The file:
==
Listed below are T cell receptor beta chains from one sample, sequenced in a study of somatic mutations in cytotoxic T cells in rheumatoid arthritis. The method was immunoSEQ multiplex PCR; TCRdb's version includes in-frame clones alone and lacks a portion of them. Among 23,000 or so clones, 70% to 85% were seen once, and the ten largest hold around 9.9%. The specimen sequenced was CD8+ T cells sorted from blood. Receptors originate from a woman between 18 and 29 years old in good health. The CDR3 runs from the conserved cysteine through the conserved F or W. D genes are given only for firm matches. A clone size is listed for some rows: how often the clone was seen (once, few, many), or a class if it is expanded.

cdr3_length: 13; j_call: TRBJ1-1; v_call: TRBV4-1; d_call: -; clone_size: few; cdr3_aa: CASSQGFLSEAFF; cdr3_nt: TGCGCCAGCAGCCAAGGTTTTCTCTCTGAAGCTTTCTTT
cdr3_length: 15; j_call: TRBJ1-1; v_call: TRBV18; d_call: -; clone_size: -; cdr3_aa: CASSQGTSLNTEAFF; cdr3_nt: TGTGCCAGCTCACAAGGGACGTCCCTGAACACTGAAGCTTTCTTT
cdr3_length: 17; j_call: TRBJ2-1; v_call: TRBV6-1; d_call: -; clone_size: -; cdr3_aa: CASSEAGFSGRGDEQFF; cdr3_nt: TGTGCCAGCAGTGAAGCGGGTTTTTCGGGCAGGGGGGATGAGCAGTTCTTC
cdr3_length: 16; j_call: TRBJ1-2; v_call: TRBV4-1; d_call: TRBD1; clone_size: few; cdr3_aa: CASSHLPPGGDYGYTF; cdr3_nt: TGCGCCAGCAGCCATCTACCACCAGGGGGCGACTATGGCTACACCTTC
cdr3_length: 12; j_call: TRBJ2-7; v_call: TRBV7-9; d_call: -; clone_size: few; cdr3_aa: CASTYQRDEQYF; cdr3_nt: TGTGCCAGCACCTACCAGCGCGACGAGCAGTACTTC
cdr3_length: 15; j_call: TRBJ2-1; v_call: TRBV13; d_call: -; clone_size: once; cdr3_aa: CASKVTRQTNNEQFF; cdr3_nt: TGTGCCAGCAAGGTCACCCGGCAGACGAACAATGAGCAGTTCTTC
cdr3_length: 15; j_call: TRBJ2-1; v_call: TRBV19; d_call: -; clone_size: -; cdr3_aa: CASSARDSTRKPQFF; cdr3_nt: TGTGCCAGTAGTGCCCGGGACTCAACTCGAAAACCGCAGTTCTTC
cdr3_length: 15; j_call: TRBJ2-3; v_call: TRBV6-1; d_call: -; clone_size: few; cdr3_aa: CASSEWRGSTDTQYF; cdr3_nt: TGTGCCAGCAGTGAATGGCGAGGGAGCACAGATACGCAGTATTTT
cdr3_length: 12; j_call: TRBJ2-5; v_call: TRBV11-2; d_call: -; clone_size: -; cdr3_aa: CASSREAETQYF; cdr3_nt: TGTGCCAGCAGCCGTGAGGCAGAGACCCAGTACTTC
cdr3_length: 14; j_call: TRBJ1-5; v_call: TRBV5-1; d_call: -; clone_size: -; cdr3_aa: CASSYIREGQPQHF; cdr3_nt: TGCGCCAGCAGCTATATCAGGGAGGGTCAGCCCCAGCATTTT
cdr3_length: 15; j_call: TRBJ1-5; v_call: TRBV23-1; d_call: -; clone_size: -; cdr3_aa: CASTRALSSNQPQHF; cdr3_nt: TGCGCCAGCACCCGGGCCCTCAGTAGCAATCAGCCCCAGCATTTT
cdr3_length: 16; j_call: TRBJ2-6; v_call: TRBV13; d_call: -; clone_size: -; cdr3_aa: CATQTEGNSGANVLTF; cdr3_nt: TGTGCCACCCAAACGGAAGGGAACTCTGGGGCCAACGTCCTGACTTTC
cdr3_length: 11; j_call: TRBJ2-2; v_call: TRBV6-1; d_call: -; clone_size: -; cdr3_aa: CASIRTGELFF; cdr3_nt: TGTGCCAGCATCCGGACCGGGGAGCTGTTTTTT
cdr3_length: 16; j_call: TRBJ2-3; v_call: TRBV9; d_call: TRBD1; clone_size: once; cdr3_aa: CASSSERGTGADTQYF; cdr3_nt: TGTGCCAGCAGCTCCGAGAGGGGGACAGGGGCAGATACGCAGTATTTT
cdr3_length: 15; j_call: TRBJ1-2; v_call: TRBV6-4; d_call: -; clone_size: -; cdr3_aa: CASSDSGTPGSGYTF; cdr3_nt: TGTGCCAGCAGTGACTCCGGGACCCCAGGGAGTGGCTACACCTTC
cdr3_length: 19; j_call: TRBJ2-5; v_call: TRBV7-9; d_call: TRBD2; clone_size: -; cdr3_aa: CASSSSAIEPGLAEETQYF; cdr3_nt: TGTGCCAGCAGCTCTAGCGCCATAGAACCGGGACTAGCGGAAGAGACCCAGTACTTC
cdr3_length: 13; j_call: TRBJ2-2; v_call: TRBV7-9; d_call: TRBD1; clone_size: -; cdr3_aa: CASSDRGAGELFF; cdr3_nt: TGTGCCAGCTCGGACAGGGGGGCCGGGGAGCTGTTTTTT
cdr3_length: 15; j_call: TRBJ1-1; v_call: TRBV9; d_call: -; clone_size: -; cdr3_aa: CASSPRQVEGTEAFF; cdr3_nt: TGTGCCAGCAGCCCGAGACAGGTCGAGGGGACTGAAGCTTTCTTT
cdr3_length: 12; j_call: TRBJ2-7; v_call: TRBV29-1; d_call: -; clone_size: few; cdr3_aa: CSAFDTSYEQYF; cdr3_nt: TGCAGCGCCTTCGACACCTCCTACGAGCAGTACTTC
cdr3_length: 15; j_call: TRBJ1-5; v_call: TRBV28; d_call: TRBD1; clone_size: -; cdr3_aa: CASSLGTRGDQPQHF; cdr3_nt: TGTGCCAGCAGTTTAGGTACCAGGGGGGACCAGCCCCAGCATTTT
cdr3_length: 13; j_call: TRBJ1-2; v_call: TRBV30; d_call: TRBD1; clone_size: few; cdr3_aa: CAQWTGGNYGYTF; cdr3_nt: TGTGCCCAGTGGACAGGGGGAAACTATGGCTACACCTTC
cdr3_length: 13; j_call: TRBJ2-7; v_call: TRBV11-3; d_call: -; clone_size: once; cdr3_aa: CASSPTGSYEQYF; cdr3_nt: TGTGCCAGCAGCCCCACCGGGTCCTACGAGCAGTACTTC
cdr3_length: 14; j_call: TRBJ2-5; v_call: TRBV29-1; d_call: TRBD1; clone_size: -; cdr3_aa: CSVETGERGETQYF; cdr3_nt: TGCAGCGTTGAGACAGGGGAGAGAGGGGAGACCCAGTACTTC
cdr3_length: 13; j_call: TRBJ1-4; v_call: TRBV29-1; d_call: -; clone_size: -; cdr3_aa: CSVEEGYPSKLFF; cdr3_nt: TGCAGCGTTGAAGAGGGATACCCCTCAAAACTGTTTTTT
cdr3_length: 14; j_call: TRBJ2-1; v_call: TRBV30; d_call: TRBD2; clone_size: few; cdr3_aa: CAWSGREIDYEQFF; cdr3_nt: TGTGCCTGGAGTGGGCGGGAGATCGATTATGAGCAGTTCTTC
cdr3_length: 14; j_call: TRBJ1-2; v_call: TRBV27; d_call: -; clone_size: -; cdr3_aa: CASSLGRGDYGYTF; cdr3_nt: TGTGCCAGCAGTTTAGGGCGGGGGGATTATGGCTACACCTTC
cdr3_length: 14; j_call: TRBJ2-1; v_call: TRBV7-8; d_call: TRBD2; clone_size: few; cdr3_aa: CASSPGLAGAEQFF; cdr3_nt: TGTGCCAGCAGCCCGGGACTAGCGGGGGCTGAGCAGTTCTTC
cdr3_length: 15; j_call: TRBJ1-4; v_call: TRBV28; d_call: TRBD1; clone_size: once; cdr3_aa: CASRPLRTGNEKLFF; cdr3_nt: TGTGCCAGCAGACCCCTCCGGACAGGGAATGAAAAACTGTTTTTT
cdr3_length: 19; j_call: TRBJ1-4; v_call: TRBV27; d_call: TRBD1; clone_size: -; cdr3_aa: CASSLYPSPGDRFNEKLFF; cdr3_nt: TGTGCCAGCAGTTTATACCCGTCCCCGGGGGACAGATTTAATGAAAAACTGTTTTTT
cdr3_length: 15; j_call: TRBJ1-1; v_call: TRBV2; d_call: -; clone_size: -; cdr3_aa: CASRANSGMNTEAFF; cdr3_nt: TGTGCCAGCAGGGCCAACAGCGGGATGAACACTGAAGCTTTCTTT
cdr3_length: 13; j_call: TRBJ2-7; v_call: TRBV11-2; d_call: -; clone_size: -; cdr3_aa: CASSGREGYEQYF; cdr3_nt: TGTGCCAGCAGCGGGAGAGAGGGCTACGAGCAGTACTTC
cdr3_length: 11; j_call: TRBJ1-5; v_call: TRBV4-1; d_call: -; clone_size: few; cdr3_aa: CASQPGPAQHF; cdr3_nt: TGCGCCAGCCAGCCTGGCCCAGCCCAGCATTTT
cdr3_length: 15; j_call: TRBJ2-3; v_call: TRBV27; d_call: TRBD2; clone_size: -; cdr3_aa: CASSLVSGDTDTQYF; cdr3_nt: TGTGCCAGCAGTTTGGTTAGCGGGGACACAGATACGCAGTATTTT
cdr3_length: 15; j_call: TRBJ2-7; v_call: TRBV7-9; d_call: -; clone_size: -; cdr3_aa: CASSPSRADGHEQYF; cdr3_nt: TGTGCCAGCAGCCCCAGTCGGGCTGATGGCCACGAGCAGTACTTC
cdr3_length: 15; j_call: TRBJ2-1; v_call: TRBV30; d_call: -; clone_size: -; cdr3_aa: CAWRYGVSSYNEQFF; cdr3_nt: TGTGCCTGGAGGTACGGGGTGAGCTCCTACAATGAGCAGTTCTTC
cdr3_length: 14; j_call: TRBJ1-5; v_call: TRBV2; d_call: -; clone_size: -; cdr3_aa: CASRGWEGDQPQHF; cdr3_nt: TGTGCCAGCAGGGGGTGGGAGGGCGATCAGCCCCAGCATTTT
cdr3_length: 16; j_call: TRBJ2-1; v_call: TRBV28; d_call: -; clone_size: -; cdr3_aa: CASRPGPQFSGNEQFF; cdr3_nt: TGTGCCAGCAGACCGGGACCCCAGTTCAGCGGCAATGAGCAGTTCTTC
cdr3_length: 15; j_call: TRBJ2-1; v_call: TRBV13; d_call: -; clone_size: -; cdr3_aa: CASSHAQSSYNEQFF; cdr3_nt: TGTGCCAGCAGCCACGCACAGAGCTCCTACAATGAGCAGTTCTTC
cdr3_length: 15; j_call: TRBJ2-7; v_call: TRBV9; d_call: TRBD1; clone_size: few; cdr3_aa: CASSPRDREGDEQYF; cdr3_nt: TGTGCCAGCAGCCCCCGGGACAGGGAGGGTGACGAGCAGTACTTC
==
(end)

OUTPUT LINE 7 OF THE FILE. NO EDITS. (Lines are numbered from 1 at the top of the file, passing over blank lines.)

cdr3_length: 15; j_call: TRBJ2-1; v_call: TRBV13; d_call: -; clone_size: once; cdr3_aa: CASKVTRQTNNEQFF; cdr3_nt: TGTGCCAGCAAGGTCACCCGGCAGACGAACAATGAGCAGTTCTTC